Energy Transfer System for Electric Vehicles - Part 2: Communication Requirements and Network Architecture

  • 2008-07-08
  • SAE International

SAE J2293 establishes requirements for Electric Vehicles (EV) and the off-board Electric Vehicle Supply Equipment (EVSE) used to transfer electrical energy to an EV from an electric Utility Power System (Utility) in North America. this document defines, either directly or by reference, all characteristics of the total EV Energy Transfer System (EV-ETS) necessary to insure the functional interoperability of an EV and EVSE of the same physical system architecture. The ETS, regardless of architecture, is responsible for the conversion of AC electrical energy into DC electrical energy that can be used to charge the Storage Battery of an EV, as shown in Figure 1.

The different physical ETS system architectures are identified by the form of the energy that is transferred etween the EV and the EVSE, as shown in figure 2. It is possible for an EV and EVSE to support more than one architecture.

This document does not contain all requirements related to EV energy transfer, as there are many aspects of an EV and EVSE that do not affect their interoperability. specifically, this document does not deal with the characteristics of the interface between the EVSE and the Utility, except to acknowledge the Utility as the source of energy to be transferred to the EV.

The functional requirements for the ETS are described using a functional decomposition method. This is where requirements are successively broken down into simpler requirements and the relationships between requirements are captured in a graphic form. The requirements are written as the transformation of inputs into outputs, resulting in a model of the total system.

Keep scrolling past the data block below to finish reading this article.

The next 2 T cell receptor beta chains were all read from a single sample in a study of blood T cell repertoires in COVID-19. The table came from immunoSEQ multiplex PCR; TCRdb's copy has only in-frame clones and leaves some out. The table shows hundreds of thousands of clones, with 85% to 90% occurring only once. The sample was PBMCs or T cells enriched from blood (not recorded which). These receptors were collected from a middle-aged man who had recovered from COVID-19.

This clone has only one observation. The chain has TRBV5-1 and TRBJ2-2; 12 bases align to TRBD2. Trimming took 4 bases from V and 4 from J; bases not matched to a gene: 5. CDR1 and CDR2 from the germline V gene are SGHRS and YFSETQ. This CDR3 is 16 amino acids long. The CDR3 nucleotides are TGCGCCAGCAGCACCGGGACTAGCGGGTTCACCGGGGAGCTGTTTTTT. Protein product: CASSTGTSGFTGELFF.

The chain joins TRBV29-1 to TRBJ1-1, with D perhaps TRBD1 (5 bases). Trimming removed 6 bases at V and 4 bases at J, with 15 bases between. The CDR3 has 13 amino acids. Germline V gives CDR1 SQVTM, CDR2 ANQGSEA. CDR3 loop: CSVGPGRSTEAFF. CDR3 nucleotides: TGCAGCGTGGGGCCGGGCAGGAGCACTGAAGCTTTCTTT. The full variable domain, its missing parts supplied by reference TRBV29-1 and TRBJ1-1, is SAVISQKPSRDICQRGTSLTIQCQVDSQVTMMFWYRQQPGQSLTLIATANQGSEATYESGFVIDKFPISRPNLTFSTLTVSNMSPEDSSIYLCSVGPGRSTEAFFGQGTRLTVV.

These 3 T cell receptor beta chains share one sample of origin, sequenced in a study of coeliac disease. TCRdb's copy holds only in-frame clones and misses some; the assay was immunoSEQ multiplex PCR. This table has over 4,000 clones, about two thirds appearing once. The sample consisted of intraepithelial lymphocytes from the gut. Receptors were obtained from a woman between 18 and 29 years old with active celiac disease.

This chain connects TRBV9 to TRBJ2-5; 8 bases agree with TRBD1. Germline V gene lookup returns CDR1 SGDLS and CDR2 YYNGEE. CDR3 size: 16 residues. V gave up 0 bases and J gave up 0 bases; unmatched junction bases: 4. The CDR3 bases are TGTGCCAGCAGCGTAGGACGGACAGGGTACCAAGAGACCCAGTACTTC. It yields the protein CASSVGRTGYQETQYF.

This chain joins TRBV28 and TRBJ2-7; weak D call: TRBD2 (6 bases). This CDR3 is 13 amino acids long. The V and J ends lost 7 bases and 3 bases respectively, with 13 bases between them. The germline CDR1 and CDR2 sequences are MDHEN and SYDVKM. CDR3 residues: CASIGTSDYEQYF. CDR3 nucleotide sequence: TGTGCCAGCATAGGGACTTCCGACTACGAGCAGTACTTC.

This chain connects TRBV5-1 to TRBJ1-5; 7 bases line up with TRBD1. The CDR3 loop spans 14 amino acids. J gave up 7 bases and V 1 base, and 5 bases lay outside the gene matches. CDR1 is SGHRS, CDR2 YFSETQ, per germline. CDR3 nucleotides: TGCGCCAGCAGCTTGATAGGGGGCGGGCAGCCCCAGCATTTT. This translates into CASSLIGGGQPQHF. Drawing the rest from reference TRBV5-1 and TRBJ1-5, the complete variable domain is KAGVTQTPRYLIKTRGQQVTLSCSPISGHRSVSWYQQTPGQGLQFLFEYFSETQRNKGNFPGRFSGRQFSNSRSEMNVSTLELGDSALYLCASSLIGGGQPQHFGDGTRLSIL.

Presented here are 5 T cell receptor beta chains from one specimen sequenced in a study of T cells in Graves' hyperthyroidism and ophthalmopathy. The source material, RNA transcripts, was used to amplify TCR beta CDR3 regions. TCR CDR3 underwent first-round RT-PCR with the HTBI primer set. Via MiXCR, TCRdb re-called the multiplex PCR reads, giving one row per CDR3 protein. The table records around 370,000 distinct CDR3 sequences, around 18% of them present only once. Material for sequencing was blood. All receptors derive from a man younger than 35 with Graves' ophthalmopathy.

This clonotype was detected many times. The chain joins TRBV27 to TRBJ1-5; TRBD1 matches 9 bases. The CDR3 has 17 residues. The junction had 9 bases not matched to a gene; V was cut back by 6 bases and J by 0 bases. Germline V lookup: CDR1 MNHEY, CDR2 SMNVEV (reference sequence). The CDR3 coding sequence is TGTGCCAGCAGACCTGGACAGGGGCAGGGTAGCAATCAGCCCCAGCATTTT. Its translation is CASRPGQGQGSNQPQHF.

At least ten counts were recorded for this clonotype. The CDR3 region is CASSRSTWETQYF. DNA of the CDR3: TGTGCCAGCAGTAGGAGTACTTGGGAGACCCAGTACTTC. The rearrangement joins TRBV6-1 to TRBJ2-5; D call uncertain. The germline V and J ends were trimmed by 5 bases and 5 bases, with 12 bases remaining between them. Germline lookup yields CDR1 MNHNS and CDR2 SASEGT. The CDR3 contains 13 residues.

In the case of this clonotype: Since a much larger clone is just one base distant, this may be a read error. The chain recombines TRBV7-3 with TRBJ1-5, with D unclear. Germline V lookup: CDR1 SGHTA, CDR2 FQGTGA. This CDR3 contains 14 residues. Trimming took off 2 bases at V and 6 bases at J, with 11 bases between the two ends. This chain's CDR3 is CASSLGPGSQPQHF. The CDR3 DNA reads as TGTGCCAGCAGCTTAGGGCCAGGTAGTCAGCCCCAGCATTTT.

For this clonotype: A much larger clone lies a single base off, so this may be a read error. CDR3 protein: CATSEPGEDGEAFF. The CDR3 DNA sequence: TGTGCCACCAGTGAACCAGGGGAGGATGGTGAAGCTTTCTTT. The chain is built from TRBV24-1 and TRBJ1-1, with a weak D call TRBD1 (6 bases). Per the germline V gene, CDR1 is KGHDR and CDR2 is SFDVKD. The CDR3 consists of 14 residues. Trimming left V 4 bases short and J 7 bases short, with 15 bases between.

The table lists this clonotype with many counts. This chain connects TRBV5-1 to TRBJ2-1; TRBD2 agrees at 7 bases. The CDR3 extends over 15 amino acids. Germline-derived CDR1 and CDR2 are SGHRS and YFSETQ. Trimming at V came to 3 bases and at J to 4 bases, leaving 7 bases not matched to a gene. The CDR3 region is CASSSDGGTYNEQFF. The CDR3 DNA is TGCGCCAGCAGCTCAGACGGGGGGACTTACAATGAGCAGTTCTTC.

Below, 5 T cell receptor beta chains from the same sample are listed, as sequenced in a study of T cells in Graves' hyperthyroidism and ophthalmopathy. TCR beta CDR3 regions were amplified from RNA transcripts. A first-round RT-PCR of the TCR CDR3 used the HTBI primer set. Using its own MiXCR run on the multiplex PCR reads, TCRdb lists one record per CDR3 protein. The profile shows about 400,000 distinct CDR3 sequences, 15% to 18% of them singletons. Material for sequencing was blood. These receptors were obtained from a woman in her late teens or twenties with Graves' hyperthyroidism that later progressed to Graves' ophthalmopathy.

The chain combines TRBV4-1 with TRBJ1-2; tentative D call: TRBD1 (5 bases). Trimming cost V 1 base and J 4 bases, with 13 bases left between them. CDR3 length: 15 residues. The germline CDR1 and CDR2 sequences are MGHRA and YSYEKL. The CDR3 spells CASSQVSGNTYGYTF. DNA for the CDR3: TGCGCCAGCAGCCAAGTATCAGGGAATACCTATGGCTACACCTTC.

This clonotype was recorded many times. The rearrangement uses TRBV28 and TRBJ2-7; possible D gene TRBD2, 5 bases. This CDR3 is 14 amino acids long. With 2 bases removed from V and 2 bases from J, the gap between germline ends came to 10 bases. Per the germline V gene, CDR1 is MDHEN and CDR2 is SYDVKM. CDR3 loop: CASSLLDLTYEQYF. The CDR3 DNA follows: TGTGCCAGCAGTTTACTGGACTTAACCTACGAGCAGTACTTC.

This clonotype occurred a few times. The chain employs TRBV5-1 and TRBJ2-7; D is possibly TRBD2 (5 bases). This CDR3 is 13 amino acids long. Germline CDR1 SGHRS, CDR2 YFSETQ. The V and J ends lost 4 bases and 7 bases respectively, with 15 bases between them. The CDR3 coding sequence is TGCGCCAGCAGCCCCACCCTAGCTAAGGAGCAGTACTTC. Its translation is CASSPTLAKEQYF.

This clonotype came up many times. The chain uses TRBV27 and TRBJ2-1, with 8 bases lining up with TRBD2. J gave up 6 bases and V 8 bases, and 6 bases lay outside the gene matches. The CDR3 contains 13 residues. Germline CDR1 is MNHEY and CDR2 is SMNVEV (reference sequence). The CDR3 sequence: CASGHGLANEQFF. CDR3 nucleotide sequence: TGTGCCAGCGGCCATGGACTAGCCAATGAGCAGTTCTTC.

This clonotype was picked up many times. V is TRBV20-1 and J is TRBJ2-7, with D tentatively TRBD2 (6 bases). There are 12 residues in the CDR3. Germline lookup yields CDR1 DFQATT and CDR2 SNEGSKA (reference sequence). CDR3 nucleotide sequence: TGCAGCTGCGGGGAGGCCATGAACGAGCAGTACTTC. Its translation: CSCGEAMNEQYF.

This document refers to both conductive (per SAE J1772) and inductive charging (per SAE J1773). A new SAE, Charging Communication Task Force has reviewed this document as it applies to both charging hardware systems (conductive and inductive) and applicability to the messages contained for the various energy transfer types (AC or DC conductive, inductive and on-board or off-board charger variations). This task force is also addressing new approaches as (1) the desire for bi-directional energy transfer from the vehicle to the utility grid (V2G), (2) updating the communication medium from SAE J1850 to either Power Line Communication (PLC) or wireless and (3) conforming to a major revision to SAE J1772 which includes a new set of connectors and signals between the EV and EVSE plus variations to AC and DC power levels. New vehicle architectures have also been introduced as Plug-In Hybrid (PHEV), Plug-In Fuel Cell Vehicles (PFCV) and may require unique communication aspects. Rechargeable Energy Storage Systems (RESS) have also changed dramatically since SAE J2293 was issued and new technologies along with packaging aspects may require specific communication criteria.

This is resulting in a major revision to our communication approach. In order to maintain information for existing systems or future vehicles that desire to use existing systems, this SAE J2293 task force plans to reaffirm SAE J2293 which preserves the existing information. A new J-document will be assigned to use the SAE J2293 basis, then add and delete info that address the new criteria listed above. It is planned to be specific to these needs and not include inductive charging aspects as no new changes are anticipated for that technology.

Standard Published Revision Status
J2293/2_201402 2014-02-26 Latest Stabilized
2008-07-08 Historical Revised
1997-06-01 Historical Issued
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